We know how important it is to encourage our little ones to keep their teeth as clean as possible from a young age.


But, even then, it can be tricky. Who else went through a phase of adamantly refusing to brush their teeth when they were only small?  For parents, teeth brushing can be (one of many) miniature daily battles. There's a lot to contend with when it comes to kids' dental health - especially as there seems to be sugar in almost everything and sweet treats are more readily available than ever before.


Nevertheless, it does seem to be of concern in the UK as new figures from the NHS have revealed the number of five to nine-year-olds admitted to hospital for tooth decay has risen for the second year in a row. Which means that over 40% of children potentially aren't visiting the dentist annually as they should be.


The dental problem, according to reports, was the main reason for hospital admissions among children of this age in England.


There were a total of over 26,000 hospital admissions for tooth decay among five to nine-year-olds in 2017/18, the data shows, up from over 25,000 in 2016/17. However the number of admissions for dental decay is still lower than 2014/15, but the Royal College of Surgeons (RCS) has called on parents to ensure that their children maintain good oral health, in what they deem "disgraceful" figures.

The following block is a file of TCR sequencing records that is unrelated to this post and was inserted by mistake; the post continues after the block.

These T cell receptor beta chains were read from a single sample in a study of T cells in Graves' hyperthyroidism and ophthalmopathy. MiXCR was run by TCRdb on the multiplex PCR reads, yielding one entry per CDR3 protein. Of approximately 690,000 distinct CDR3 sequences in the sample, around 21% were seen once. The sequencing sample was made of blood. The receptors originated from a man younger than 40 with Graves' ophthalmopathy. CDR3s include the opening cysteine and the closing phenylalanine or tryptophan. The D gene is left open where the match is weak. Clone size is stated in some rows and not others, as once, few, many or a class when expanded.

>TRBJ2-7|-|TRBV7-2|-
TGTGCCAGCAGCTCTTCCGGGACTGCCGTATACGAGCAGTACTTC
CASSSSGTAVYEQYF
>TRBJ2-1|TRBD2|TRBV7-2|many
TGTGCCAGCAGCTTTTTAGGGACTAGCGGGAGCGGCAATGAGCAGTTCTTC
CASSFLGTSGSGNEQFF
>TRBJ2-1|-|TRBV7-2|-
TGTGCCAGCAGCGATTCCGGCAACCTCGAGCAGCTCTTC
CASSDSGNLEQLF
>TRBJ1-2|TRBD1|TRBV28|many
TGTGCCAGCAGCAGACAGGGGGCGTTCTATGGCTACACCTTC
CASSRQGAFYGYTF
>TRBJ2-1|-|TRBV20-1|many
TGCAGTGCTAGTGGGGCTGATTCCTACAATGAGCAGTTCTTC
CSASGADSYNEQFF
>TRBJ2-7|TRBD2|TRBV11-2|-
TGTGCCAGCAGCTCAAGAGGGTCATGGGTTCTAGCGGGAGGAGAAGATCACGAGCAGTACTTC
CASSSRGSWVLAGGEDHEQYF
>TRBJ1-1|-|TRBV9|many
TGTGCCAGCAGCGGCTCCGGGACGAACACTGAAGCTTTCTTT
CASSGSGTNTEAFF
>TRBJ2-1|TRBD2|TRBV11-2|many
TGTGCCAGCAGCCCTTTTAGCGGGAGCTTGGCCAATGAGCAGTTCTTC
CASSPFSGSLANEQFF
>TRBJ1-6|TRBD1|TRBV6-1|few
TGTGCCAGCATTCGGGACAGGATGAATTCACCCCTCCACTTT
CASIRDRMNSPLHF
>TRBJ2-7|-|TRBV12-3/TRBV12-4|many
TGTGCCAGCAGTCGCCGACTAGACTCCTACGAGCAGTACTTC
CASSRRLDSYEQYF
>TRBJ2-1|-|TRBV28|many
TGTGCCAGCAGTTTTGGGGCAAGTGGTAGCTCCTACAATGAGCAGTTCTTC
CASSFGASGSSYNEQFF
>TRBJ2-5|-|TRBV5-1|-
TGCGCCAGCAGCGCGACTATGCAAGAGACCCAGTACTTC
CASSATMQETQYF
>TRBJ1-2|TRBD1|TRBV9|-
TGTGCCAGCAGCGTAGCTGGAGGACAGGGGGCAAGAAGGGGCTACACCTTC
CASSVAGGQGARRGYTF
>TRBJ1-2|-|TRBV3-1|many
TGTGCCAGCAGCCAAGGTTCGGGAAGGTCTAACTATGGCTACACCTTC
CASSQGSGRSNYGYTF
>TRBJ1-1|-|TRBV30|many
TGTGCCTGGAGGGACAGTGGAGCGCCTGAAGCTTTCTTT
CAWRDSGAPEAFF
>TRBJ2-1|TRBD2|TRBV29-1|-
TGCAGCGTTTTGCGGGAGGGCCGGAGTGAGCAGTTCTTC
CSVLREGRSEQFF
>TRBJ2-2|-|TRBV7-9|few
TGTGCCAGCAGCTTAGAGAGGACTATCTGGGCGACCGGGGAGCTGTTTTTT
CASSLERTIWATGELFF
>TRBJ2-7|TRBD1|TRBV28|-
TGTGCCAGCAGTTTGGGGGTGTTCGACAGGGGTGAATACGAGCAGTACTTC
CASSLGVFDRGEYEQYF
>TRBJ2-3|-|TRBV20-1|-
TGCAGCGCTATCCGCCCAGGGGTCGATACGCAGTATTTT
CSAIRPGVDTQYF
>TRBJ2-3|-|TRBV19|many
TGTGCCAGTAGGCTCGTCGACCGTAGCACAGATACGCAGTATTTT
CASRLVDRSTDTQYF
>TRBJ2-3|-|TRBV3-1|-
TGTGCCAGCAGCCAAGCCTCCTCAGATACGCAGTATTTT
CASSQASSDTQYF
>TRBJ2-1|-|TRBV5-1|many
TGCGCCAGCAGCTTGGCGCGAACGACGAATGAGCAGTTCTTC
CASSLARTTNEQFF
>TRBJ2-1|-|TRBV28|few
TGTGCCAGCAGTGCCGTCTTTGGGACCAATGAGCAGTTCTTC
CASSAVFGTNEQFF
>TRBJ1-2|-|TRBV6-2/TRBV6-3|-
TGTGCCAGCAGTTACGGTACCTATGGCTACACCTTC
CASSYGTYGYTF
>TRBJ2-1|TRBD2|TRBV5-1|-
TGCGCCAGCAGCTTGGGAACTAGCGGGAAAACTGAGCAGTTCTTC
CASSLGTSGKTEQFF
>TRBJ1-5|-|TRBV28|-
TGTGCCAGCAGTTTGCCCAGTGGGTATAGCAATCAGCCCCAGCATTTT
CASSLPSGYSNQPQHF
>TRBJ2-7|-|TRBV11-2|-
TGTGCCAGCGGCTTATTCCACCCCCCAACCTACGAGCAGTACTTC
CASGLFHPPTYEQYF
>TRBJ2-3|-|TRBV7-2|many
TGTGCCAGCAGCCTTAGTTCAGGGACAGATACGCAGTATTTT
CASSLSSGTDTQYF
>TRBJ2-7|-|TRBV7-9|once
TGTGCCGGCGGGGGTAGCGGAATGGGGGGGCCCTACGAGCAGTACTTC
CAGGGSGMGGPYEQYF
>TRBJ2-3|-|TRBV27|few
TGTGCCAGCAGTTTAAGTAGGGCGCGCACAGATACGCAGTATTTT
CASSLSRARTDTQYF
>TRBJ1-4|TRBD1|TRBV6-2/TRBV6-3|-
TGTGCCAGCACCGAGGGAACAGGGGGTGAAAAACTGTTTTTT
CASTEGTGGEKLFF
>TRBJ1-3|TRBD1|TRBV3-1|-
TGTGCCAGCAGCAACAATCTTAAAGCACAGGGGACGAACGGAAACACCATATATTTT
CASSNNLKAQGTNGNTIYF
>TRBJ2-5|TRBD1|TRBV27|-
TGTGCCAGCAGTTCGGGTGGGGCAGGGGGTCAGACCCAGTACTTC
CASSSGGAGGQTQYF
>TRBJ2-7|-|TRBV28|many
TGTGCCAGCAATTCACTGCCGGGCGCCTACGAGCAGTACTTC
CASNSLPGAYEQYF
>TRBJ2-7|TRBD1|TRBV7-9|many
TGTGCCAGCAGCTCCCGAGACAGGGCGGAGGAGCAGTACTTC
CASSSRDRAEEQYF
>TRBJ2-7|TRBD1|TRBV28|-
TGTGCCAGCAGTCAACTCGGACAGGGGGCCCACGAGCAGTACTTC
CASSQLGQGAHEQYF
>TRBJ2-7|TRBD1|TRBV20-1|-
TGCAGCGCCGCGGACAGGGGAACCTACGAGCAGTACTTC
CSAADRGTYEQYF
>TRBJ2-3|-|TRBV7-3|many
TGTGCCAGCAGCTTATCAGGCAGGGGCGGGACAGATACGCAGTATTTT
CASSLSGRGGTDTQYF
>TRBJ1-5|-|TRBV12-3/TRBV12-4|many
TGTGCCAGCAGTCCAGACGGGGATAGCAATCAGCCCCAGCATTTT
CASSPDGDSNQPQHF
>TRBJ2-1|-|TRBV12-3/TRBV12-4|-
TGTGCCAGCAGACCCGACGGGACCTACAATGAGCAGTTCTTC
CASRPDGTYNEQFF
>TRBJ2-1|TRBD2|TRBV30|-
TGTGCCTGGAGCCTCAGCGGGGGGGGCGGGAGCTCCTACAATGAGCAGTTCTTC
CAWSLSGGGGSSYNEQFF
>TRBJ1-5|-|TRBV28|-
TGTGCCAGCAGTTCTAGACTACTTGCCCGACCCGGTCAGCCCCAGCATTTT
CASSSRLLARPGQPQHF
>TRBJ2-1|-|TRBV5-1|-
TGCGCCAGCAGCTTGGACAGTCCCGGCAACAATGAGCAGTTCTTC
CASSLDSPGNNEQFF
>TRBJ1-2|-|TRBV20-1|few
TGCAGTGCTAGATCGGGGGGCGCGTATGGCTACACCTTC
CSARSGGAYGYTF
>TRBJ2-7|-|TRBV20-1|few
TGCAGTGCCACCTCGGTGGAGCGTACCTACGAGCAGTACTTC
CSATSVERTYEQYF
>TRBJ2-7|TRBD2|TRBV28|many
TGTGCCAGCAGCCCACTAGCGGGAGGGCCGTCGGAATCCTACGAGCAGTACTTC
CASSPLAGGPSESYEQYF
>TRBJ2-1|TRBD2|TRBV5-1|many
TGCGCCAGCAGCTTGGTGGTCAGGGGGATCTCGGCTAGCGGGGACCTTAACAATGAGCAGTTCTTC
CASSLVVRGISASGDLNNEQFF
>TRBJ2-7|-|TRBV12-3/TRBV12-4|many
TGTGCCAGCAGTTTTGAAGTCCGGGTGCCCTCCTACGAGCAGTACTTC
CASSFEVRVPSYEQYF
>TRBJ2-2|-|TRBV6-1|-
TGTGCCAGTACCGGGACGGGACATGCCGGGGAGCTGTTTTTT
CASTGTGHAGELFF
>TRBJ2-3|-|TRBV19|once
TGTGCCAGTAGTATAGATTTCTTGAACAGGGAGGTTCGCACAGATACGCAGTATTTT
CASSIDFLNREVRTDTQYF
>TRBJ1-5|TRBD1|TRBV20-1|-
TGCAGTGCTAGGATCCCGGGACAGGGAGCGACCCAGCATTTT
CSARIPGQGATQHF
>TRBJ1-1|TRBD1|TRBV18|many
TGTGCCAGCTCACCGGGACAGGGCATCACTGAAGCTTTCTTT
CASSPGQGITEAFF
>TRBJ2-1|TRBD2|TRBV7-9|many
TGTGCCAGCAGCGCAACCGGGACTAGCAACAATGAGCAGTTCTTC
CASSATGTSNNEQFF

Professor Michael Escudier, dean of the faculty of dental surgery at RCS, said: "These children will likely be having teeth removed in hospital under general anaesthetic - something that should never be taken lightly."



"When you consider that tooth decay is 90% preventable and NHS dental treatment is free for all under 18s, it is disgraceful that so many children in their early years of school are suffering time away from class to have teeth removed," he added. 


It is worth noting, however, that figures for the number of hospital admissions for tooth decay among babies to 19-year-olds has decreased overall, despite being higher for five to nine-year-olds. 


He said that asides from ensuring children eat less sugar and brush twice a day alongside regular dental check-ups, supervised brushing was a good idea.  


"Supervised toothbrushing sessions in nurseries and primary schools are an excellent way to instil good oral health habits at an early age," he added.